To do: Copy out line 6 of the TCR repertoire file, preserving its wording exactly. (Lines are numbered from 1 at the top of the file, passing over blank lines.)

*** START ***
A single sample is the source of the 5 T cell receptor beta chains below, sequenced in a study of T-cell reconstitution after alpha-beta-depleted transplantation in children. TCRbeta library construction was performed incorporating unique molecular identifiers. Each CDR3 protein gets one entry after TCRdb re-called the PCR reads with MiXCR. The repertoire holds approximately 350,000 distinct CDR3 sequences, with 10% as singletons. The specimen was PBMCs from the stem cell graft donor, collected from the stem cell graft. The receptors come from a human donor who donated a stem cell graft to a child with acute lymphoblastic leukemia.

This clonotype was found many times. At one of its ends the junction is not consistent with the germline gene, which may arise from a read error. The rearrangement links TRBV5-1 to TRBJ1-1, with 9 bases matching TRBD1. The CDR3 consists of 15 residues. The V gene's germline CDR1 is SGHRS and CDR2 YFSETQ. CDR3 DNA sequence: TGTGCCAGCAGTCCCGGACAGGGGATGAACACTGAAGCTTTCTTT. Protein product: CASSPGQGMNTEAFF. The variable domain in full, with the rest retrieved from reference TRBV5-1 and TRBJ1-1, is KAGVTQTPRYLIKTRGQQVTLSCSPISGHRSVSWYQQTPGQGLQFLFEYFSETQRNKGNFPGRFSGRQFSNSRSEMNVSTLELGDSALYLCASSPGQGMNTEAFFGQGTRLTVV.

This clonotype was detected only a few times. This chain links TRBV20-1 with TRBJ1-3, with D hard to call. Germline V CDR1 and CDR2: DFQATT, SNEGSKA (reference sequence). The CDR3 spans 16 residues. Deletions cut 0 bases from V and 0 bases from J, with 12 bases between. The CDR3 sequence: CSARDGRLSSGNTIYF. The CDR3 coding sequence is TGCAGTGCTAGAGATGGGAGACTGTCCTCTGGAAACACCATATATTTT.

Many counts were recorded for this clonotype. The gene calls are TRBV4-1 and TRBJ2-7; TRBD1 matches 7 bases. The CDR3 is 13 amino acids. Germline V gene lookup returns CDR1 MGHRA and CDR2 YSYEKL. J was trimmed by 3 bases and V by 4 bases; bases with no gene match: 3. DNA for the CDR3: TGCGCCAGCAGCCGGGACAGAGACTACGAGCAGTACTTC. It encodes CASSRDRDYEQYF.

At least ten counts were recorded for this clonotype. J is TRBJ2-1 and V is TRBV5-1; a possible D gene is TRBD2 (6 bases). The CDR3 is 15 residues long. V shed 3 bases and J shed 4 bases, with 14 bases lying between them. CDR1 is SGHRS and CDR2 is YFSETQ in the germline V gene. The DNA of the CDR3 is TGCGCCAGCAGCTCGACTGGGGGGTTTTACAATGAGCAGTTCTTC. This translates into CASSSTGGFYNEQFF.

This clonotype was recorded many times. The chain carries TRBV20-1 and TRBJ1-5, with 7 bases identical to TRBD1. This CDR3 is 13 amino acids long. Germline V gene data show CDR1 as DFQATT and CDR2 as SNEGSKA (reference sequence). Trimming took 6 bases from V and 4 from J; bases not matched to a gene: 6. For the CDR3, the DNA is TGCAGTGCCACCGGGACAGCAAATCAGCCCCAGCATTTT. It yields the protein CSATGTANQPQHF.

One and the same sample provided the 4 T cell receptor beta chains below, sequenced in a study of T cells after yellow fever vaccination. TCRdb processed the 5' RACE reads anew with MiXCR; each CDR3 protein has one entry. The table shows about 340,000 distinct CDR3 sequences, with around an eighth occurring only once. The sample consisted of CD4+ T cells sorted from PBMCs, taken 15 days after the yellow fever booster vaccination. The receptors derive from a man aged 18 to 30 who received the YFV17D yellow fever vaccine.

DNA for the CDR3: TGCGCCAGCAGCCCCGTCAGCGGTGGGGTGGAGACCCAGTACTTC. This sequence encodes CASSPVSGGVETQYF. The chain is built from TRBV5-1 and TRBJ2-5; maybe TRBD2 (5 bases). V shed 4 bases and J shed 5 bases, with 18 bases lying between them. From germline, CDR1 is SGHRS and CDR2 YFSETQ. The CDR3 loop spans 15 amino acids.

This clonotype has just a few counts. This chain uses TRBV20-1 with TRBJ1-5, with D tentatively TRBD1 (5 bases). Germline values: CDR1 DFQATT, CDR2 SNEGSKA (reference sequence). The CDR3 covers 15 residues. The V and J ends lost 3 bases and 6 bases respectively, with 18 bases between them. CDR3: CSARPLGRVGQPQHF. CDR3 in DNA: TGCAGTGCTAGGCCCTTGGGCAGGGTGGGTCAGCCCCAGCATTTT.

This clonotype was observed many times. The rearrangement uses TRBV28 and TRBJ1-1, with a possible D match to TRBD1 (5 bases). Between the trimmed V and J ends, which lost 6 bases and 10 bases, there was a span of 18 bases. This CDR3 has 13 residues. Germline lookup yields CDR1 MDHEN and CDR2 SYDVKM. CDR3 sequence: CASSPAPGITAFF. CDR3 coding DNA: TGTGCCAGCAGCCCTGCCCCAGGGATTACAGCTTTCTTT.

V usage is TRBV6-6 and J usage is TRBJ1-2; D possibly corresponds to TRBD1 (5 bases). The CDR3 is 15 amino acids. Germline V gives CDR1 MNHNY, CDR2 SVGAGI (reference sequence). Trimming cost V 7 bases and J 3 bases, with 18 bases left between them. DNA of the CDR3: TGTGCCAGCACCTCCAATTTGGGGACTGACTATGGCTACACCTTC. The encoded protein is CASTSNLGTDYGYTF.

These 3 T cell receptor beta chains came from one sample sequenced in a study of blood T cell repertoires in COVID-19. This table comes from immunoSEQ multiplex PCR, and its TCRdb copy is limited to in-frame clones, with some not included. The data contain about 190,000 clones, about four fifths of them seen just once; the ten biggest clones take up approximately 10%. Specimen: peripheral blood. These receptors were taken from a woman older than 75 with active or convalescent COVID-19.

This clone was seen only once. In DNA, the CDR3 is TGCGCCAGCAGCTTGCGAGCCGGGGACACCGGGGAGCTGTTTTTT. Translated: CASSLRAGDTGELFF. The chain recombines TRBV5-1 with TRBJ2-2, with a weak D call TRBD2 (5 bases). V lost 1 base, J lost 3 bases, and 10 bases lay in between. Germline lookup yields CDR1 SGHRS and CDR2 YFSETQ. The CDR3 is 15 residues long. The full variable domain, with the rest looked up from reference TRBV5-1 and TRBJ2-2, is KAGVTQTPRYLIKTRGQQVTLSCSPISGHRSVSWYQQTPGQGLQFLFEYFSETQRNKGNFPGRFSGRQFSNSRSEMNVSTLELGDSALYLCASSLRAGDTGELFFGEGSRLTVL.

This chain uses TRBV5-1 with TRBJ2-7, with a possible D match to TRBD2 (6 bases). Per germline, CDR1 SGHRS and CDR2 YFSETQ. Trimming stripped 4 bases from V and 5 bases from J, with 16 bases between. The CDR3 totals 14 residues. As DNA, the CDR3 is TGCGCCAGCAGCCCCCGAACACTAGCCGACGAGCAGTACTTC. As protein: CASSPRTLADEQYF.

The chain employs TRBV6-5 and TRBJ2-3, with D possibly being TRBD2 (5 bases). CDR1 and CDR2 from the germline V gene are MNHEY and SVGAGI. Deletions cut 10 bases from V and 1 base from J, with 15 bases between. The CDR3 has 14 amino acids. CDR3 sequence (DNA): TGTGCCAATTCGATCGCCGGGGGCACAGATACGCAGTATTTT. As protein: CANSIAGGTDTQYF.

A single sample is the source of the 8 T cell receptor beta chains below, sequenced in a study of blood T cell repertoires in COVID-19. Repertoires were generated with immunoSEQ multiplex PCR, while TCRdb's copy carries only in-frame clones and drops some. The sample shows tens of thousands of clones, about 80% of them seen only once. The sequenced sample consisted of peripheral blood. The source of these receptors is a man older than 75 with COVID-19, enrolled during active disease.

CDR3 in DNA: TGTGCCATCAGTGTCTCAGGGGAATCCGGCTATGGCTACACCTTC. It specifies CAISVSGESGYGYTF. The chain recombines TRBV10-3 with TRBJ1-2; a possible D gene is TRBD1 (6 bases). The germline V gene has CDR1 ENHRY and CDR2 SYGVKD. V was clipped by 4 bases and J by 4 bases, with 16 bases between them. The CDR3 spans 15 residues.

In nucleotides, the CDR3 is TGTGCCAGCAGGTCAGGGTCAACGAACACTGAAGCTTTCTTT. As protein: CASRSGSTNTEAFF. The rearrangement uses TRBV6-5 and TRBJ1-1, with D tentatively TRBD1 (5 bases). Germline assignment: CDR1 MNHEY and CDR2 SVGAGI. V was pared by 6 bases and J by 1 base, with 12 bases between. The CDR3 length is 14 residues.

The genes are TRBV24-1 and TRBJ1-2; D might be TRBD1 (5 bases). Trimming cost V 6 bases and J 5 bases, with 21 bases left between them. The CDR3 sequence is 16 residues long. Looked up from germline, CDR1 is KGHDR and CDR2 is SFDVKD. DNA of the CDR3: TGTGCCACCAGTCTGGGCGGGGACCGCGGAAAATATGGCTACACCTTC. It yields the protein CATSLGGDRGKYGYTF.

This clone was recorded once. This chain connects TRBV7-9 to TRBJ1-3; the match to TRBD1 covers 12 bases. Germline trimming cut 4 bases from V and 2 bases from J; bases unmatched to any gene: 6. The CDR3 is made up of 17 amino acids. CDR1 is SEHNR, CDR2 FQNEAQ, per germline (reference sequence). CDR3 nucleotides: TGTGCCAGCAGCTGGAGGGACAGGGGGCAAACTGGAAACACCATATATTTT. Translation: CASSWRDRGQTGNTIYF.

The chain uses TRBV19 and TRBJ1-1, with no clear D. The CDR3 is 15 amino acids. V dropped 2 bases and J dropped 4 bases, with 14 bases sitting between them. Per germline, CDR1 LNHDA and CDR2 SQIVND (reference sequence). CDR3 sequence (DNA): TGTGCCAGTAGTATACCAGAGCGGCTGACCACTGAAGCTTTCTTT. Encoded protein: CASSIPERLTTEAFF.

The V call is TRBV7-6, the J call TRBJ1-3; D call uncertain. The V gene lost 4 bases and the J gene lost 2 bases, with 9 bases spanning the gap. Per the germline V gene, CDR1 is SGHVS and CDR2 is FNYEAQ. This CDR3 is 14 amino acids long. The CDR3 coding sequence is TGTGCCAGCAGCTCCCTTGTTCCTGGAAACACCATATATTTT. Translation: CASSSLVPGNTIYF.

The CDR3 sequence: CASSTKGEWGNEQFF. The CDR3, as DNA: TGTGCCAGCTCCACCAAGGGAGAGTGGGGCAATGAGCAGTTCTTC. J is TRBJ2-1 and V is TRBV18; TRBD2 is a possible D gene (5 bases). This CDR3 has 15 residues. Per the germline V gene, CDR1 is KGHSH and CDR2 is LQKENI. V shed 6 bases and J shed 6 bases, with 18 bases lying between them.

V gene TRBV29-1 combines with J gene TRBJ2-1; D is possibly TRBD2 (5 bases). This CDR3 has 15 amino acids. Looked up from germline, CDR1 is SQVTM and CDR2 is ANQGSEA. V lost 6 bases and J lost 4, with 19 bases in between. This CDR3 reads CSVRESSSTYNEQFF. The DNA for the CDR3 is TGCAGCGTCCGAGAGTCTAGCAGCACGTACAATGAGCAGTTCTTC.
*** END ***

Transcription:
This clonotype was recorded many times. The chain carries TRBV20-1 and TRBJ1-5, with 7 bases identical to TRBD1. This CDR3 is 13 amino acids long. Germline V gene data show CDR1 as DFQATT and CDR2 as SNEGSKA (reference sequence). Trimming took 6 bases from V and 4 from J; bases not matched to a gene: 6. For the CDR3, the DNA is TGCAGTGCCACCGGGACAGCAAATCAGCCCCAGCATTTT. It yields the protein CSATGTANQPQHF.